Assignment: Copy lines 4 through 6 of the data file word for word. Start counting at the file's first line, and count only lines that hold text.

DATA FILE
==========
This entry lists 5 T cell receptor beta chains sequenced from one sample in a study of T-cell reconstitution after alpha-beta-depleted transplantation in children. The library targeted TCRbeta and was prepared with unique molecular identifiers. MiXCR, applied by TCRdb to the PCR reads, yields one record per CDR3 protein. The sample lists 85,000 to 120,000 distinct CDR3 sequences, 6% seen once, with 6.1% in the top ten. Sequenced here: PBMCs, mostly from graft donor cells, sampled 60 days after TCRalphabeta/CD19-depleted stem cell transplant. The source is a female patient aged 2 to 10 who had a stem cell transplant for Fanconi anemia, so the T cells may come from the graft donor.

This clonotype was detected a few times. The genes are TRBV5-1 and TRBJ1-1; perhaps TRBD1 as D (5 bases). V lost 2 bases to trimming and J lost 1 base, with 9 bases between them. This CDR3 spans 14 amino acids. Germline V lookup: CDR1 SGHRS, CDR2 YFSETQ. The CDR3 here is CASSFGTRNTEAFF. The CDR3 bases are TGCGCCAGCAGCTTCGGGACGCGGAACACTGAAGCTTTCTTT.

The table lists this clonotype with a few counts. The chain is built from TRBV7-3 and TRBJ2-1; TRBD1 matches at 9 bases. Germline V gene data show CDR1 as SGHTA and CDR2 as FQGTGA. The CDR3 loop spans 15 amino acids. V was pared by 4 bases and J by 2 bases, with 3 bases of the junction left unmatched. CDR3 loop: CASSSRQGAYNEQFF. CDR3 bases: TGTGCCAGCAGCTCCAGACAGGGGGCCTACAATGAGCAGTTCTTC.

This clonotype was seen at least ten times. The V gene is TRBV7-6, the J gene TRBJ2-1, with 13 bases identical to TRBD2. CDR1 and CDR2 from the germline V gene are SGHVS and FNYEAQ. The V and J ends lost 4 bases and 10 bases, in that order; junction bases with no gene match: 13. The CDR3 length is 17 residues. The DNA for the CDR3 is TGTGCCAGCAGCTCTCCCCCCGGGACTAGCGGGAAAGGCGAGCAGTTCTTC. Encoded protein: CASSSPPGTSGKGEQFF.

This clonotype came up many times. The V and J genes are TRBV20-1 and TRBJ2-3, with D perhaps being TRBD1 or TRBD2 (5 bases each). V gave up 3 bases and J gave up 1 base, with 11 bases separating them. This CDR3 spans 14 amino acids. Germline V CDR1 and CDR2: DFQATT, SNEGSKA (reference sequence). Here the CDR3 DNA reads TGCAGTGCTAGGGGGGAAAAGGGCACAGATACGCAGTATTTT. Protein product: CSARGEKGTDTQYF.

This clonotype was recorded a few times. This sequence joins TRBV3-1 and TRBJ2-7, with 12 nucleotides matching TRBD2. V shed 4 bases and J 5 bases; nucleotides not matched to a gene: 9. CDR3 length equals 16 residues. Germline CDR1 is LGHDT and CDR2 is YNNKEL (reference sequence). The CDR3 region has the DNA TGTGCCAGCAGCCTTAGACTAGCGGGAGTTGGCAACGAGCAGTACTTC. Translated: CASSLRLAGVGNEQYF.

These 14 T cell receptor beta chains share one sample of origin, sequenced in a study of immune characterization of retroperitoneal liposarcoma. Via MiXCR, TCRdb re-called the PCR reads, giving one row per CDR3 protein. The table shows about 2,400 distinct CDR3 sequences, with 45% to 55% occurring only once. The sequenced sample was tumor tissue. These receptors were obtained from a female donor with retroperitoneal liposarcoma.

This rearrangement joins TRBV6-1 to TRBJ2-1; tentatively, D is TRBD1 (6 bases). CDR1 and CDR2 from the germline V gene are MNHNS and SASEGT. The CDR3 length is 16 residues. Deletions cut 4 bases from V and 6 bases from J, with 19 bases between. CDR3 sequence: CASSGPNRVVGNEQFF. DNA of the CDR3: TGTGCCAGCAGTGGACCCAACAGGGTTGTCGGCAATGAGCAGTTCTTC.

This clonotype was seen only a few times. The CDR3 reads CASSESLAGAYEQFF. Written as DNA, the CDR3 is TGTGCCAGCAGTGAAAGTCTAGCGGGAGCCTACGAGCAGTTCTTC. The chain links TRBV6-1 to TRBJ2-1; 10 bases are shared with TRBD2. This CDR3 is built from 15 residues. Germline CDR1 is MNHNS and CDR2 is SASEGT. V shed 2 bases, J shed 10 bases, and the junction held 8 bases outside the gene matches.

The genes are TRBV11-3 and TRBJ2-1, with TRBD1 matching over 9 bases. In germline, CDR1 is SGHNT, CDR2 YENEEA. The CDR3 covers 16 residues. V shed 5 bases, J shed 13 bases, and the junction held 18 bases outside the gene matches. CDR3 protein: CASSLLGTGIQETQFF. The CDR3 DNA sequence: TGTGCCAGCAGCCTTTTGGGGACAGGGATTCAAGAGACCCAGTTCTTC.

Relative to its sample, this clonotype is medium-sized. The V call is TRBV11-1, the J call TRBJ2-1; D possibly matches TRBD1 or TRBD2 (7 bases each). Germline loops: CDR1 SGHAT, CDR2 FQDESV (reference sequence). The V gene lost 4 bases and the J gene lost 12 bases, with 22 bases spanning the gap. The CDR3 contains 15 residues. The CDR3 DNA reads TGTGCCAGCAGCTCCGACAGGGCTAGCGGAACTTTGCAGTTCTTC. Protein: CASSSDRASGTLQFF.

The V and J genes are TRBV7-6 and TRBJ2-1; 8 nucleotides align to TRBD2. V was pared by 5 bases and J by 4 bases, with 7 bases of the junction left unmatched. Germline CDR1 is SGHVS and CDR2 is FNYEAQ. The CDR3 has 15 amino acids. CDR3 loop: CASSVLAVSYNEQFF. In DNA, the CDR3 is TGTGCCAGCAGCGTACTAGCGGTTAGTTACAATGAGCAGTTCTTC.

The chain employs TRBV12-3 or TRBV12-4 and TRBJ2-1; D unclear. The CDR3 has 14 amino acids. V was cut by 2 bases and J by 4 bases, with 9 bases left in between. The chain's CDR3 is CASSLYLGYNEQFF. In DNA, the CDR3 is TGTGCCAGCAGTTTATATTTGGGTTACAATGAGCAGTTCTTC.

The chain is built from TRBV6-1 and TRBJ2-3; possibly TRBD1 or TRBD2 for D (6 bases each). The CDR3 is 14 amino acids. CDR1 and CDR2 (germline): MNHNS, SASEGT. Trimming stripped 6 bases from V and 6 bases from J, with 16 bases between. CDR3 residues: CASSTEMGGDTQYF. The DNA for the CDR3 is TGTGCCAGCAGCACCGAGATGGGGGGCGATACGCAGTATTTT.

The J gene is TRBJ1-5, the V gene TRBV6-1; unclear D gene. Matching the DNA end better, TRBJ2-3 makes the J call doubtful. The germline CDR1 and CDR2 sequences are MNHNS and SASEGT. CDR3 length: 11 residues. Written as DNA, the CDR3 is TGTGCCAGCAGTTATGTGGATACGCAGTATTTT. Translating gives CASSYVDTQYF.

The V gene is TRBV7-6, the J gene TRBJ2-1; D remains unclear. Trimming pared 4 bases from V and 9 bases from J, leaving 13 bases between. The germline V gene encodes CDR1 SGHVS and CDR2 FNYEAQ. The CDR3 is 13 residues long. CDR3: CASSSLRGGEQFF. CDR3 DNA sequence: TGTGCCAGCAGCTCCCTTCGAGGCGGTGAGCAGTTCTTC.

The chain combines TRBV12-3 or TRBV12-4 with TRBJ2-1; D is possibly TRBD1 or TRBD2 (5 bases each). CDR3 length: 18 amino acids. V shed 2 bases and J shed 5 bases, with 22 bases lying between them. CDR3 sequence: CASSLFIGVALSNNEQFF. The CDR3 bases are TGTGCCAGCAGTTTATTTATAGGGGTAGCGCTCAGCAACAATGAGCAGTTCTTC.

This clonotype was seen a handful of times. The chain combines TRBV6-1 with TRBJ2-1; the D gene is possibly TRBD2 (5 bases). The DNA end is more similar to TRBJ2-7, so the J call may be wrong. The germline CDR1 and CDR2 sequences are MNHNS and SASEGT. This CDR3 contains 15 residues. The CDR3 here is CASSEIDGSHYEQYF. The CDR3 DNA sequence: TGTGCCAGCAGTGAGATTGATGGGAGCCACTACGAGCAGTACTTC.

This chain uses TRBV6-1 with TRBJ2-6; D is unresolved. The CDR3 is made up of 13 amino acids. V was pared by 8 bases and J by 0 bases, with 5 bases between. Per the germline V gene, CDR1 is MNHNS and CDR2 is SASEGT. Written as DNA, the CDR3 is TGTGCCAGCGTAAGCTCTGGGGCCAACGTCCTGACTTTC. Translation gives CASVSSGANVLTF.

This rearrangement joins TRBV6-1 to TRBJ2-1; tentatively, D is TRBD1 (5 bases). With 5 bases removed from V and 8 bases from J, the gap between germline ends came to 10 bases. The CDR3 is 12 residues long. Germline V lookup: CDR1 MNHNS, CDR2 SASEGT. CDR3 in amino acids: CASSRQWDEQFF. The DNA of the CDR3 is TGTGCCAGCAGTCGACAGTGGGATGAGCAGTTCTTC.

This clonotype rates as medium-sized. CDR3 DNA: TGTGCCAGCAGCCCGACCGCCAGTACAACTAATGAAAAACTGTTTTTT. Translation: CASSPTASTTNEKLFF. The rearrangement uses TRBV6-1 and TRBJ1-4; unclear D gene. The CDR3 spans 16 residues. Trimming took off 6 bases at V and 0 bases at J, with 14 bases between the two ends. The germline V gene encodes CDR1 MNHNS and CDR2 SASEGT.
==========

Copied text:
This clonotype was seen at least ten times. The V gene is TRBV7-6, the J gene TRBJ2-1, with 13 bases identical to TRBD2. CDR1 and CDR2 from the germline V gene are SGHVS and FNYEAQ. The V and J ends lost 4 bases and 10 bases, in that order; junction bases with no gene match: 13. The CDR3 length is 17 residues. The DNA for the CDR3 is TGTGCCAGCAGCTCTCCCCCCGGGACTAGCGGGAAAGGCGAGCAGTTCTTC. Encoded protein: CASSSPPGTSGKGEQFF.

This clonotype came up many times. The V and J genes are TRBV20-1 and TRBJ2-3, with D perhaps being TRBD1 or TRBD2 (5 bases each). V gave up 3 bases and J gave up 1 base, with 11 bases separating them. This CDR3 spans 14 amino acids. Germline V CDR1 and CDR2: DFQATT, SNEGSKA (reference sequence). Here the CDR3 DNA reads TGCAGTGCTAGGGGGGAAAAGGGCACAGATACGCAGTATTTT. Protein product: CSARGEKGTDTQYF.

This clonotype was recorded a few times. This sequence joins TRBV3-1 and TRBJ2-7, with 12 nucleotides matching TRBD2. V shed 4 bases and J 5 bases; nucleotides not matched to a gene: 9. CDR3 length equals 16 residues. Germline CDR1 is LGHDT and CDR2 is YNNKEL (reference sequence). The CDR3 region has the DNA TGTGCCAGCAGCCTTAGACTAGCGGGAGTTGGCAACGAGCAGTACTTC. Translated: CASSLRLAGVGNEQYF.